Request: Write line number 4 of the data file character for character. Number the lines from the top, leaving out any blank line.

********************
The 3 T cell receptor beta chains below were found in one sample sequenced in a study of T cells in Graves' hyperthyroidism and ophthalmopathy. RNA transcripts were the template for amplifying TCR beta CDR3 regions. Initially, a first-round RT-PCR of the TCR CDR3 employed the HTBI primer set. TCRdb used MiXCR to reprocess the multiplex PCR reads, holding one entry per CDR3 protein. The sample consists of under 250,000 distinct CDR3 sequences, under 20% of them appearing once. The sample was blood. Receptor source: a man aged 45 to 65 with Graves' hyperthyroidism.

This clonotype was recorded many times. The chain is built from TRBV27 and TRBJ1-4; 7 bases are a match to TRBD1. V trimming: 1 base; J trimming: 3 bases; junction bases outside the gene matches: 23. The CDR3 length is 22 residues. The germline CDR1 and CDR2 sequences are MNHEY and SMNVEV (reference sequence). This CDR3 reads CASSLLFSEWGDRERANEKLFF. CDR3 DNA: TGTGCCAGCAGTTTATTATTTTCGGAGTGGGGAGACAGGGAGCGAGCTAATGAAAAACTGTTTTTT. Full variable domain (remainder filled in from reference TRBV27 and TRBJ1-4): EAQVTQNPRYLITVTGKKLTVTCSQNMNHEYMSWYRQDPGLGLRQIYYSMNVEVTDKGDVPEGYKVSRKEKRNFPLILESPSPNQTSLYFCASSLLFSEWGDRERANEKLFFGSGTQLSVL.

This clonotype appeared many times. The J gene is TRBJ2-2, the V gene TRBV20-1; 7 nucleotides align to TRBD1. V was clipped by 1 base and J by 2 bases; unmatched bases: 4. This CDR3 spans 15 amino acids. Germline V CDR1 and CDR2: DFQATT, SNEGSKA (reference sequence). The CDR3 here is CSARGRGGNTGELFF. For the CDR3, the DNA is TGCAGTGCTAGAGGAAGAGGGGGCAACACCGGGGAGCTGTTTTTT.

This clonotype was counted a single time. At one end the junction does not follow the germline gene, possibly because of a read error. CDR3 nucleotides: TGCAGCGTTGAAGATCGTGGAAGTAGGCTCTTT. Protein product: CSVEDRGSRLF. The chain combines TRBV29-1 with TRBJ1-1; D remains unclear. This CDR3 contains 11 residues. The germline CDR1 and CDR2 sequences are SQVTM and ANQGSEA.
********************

This clonotype was counted a single time. At one end the junction does not follow the germline gene, possibly because of a read error. CDR3 nucleotides: TGCAGCGTTGAAGATCGTGGAAGTAGGCTCTTT. Protein product: CSVEDRGSRLF. The chain combines TRBV29-1 with TRBJ1-1; D remains unclear. This CDR3 contains 11 residues. The germline CDR1 and CDR2 sequences are SQVTM and ANQGSEA.